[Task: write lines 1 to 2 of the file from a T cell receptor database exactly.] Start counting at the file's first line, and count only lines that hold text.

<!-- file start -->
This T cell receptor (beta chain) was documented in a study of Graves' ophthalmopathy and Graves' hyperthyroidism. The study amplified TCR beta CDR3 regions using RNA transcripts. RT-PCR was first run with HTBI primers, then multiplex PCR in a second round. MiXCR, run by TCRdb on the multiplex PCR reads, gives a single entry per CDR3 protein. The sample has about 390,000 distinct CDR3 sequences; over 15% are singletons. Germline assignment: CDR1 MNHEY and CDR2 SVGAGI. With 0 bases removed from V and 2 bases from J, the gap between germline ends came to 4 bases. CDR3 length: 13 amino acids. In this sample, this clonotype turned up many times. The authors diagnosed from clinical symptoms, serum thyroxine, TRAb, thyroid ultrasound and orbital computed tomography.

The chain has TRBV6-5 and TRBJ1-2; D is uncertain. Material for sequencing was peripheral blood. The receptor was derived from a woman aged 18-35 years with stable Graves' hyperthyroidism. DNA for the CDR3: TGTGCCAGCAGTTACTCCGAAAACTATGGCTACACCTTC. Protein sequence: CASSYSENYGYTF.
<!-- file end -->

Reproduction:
This T cell receptor (beta chain) was documented in a study of Graves' ophthalmopathy and Graves' hyperthyroidism. The study amplified TCR beta CDR3 regions using RNA transcripts. RT-PCR was first run with HTBI primers, then multiplex PCR in a second round. MiXCR, run by TCRdb on the multiplex PCR reads, gives a single entry per CDR3 protein. The sample has about 390,000 distinct CDR3 sequences; over 15% are singletons. Germline assignment: CDR1 MNHEY and CDR2 SVGAGI. With 0 bases removed from V and 2 bases from J, the gap between germline ends came to 4 bases. CDR3 length: 13 amino acids. In this sample, this clonotype turned up many times. The authors diagnosed from clinical symptoms, serum thyroxine, TRAb, thyroid ultrasound and orbital computed tomography.

The chain has TRBV6-5 and TRBJ1-2; D is uncertain. Material for sequencing was peripheral blood. The receptor was derived from a woman aged 18-35 years with stable Graves' hyperthyroidism. DNA for the CDR3: TGTGCCAGCAGTTACTCCGAAAACTATGGCTACACCTTC. Protein sequence: CASSYSENYGYTF.